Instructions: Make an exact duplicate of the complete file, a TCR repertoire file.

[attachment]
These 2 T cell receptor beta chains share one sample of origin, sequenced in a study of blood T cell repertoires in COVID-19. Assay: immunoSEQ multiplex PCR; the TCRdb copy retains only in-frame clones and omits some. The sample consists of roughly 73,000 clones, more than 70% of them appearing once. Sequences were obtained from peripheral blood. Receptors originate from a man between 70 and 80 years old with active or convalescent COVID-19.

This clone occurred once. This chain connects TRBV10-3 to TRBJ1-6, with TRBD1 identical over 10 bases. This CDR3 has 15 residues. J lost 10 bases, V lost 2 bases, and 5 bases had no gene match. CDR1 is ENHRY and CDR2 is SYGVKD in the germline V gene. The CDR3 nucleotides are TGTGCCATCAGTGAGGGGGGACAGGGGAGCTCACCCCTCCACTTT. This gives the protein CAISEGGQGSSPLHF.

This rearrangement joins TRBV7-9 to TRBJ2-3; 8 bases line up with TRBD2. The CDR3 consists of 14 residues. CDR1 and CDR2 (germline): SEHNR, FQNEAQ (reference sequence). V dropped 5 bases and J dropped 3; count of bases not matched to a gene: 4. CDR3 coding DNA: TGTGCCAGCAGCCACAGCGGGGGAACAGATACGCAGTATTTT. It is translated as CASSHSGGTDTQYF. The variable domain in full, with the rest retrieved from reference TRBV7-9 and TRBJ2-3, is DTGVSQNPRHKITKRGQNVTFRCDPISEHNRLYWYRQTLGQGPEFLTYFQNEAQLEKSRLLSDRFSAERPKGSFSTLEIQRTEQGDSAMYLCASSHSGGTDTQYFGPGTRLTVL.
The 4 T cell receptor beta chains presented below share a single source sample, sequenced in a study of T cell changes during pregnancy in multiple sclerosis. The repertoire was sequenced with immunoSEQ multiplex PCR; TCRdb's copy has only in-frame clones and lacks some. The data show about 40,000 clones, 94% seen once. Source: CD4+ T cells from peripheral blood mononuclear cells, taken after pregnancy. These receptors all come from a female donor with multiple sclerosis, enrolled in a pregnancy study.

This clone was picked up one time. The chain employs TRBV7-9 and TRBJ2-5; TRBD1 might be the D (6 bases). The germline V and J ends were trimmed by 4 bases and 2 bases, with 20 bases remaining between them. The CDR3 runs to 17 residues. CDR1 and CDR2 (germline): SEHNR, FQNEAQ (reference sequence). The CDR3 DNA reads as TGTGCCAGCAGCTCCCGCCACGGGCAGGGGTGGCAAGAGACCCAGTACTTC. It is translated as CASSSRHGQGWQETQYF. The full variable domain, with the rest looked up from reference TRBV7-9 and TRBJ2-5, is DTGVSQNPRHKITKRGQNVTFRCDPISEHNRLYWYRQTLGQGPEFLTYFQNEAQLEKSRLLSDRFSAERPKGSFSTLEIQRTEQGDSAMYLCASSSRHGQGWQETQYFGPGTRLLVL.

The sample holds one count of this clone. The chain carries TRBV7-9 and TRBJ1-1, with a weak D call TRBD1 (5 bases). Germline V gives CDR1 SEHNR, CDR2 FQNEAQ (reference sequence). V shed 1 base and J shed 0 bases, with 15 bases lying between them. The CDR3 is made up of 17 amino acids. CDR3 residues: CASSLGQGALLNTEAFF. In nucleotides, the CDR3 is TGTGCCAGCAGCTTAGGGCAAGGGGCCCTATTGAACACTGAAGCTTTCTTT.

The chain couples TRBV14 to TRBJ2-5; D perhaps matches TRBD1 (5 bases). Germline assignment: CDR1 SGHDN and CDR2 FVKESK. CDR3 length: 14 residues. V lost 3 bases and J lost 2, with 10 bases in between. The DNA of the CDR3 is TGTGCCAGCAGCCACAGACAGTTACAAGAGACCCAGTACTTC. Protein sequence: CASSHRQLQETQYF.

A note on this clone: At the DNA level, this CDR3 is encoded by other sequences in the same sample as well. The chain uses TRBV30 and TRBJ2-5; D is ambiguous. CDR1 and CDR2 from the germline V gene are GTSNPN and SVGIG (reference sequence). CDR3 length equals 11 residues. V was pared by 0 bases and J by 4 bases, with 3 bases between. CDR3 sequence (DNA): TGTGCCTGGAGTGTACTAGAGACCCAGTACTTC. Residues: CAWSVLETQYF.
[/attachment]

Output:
These 2 T cell receptor beta chains share one sample of origin, sequenced in a study of blood T cell repertoires in COVID-19. Assay: immunoSEQ multiplex PCR; the TCRdb copy retains only in-frame clones and omits some. The sample consists of roughly 73,000 clones, more than 70% of them appearing once. Sequences were obtained from peripheral blood. Receptors originate from a man between 70 and 80 years old with active or convalescent COVID-19.

This clone occurred once. This chain connects TRBV10-3 to TRBJ1-6, with TRBD1 identical over 10 bases. This CDR3 has 15 residues. J lost 10 bases, V lost 2 bases, and 5 bases had no gene match. CDR1 is ENHRY and CDR2 is SYGVKD in the germline V gene. The CDR3 nucleotides are TGTGCCATCAGTGAGGGGGGACAGGGGAGCTCACCCCTCCACTTT. This gives the protein CAISEGGQGSSPLHF.

This rearrangement joins TRBV7-9 to TRBJ2-3; 8 bases line up with TRBD2. The CDR3 consists of 14 residues. CDR1 and CDR2 (germline): SEHNR, FQNEAQ (reference sequence). V dropped 5 bases and J dropped 3; count of bases not matched to a gene: 4. CDR3 coding DNA: TGTGCCAGCAGCCACAGCGGGGGAACAGATACGCAGTATTTT. It is translated as CASSHSGGTDTQYF. The variable domain in full, with the rest retrieved from reference TRBV7-9 and TRBJ2-3, is DTGVSQNPRHKITKRGQNVTFRCDPISEHNRLYWYRQTLGQGPEFLTYFQNEAQLEKSRLLSDRFSAERPKGSFSTLEIQRTEQGDSAMYLCASSHSGGTDTQYFGPGTRLTVL.
The 4 T cell receptor beta chains presented below share a single source sample, sequenced in a study of T cell changes during pregnancy in multiple sclerosis. The repertoire was sequenced with immunoSEQ multiplex PCR; TCRdb's copy has only in-frame clones and lacks some. The data show about 40,000 clones, 94% seen once. Source: CD4+ T cells from peripheral blood mononuclear cells, taken after pregnancy. These receptors all come from a female donor with multiple sclerosis, enrolled in a pregnancy study.

This clone was picked up one time. The chain employs TRBV7-9 and TRBJ2-5; TRBD1 might be the D (6 bases). The germline V and J ends were trimmed by 4 bases and 2 bases, with 20 bases remaining between them. The CDR3 runs to 17 residues. CDR1 and CDR2 (germline): SEHNR, FQNEAQ (reference sequence). The CDR3 DNA reads as TGTGCCAGCAGCTCCCGCCACGGGCAGGGGTGGCAAGAGACCCAGTACTTC. It is translated as CASSSRHGQGWQETQYF. The full variable domain, with the rest looked up from reference TRBV7-9 and TRBJ2-5, is DTGVSQNPRHKITKRGQNVTFRCDPISEHNRLYWYRQTLGQGPEFLTYFQNEAQLEKSRLLSDRFSAERPKGSFSTLEIQRTEQGDSAMYLCASSSRHGQGWQETQYFGPGTRLLVL.

The sample holds one count of this clone. The chain carries TRBV7-9 and TRBJ1-1, with a weak D call TRBD1 (5 bases). Germline V gives CDR1 SEHNR, CDR2 FQNEAQ (reference sequence). V shed 1 base and J shed 0 bases, with 15 bases lying between them. The CDR3 is made up of 17 amino acids. CDR3 residues: CASSLGQGALLNTEAFF. In nucleotides, the CDR3 is TGTGCCAGCAGCTTAGGGCAAGGGGCCCTATTGAACACTGAAGCTTTCTTT.

The chain couples TRBV14 to TRBJ2-5; D perhaps matches TRBD1 (5 bases). Germline assignment: CDR1 SGHDN and CDR2 FVKESK. CDR3 length: 14 residues. V lost 3 bases and J lost 2, with 10 bases in between. The DNA of the CDR3 is TGTGCCAGCAGCCACAGACAGTTACAAGAGACCCAGTACTTC. Protein sequence: CASSHRQLQETQYF.

A note on this clone: At the DNA level, this CDR3 is encoded by other sequences in the same sample as well. The chain uses TRBV30 and TRBJ2-5; D is ambiguous. CDR1 and CDR2 from the germline V gene are GTSNPN and SVGIG (reference sequence). CDR3 length equals 11 residues. V was pared by 0 bases and J by 4 bases, with 3 bases between. CDR3 sequence (DNA): TGTGCCTGGAGTGTACTAGAGACCCAGTACTTC. Residues: CAWSVLETQYF.